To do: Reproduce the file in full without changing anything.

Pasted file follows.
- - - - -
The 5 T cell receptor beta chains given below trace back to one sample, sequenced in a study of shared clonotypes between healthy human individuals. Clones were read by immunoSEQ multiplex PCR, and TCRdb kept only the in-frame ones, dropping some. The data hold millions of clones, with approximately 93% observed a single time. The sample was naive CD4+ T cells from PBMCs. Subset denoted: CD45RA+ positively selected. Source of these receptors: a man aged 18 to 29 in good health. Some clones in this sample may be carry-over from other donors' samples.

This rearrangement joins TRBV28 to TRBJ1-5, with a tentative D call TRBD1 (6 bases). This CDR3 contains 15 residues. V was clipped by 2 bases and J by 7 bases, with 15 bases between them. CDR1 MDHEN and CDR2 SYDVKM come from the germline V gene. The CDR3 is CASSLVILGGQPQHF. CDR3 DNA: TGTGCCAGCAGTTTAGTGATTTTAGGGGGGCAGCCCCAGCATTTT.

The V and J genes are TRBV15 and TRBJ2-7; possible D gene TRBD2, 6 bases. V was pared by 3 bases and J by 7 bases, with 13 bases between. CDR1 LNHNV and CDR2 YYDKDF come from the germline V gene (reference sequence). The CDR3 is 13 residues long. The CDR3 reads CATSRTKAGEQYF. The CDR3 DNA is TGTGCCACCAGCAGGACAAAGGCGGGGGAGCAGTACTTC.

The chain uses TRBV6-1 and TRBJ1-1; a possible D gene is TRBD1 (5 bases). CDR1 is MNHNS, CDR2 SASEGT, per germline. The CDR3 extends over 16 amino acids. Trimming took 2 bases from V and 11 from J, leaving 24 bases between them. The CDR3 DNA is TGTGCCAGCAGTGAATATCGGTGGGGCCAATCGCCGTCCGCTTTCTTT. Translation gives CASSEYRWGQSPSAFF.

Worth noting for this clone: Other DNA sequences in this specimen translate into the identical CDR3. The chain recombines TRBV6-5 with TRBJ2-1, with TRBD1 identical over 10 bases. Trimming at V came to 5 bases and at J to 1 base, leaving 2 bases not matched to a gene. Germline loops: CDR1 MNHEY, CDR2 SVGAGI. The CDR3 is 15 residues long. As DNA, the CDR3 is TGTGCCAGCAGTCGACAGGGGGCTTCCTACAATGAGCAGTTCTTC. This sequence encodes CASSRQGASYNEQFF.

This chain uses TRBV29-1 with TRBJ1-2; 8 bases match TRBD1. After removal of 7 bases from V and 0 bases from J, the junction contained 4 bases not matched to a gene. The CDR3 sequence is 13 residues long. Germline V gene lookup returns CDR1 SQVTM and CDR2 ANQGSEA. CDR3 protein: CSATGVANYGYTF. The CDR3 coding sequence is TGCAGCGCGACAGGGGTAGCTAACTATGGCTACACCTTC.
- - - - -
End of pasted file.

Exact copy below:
The 5 T cell receptor beta chains given below trace back to one sample, sequenced in a study of shared clonotypes between healthy human individuals. Clones were read by immunoSEQ multiplex PCR, and TCRdb kept only the in-frame ones, dropping some. The data hold millions of clones, with approximately 93% observed a single time. The sample was naive CD4+ T cells from PBMCs. Subset denoted: CD45RA+ positively selected. Source of these receptors: a man aged 18 to 29 in good health. Some clones in this sample may be carry-over from other donors' samples.

This rearrangement joins TRBV28 to TRBJ1-5, with a tentative D call TRBD1 (6 bases). This CDR3 contains 15 residues. V was clipped by 2 bases and J by 7 bases, with 15 bases between them. CDR1 MDHEN and CDR2 SYDVKM come from the germline V gene. The CDR3 is CASSLVILGGQPQHF. CDR3 DNA: TGTGCCAGCAGTTTAGTGATTTTAGGGGGGCAGCCCCAGCATTTT.

The V and J genes are TRBV15 and TRBJ2-7; possible D gene TRBD2, 6 bases. V was pared by 3 bases and J by 7 bases, with 13 bases between. CDR1 LNHNV and CDR2 YYDKDF come from the germline V gene (reference sequence). The CDR3 is 13 residues long. The CDR3 reads CATSRTKAGEQYF. The CDR3 DNA is TGTGCCACCAGCAGGACAAAGGCGGGGGAGCAGTACTTC.

The chain uses TRBV6-1 and TRBJ1-1; a possible D gene is TRBD1 (5 bases). CDR1 is MNHNS, CDR2 SASEGT, per germline. The CDR3 extends over 16 amino acids. Trimming took 2 bases from V and 11 from J, leaving 24 bases between them. The CDR3 DNA is TGTGCCAGCAGTGAATATCGGTGGGGCCAATCGCCGTCCGCTTTCTTT. Translation gives CASSEYRWGQSPSAFF.

Worth noting for this clone: Other DNA sequences in this specimen translate into the identical CDR3. The chain recombines TRBV6-5 with TRBJ2-1, with TRBD1 identical over 10 bases. Trimming at V came to 5 bases and at J to 1 base, leaving 2 bases not matched to a gene. Germline loops: CDR1 MNHEY, CDR2 SVGAGI. The CDR3 is 15 residues long. As DNA, the CDR3 is TGTGCCAGCAGTCGACAGGGGGCTTCCTACAATGAGCAGTTCTTC. This sequence encodes CASSRQGASYNEQFF.

This chain uses TRBV29-1 with TRBJ1-2; 8 bases match TRBD1. After removal of 7 bases from V and 0 bases from J, the junction contained 4 bases not matched to a gene. The CDR3 sequence is 13 residues long. Germline V gene lookup returns CDR1 SQVTM and CDR2 ANQGSEA. CDR3 protein: CSATGVANYGYTF. The CDR3 coding sequence is TGCAGCGCGACAGGGGTAGCTAACTATGGCTACACCTTC.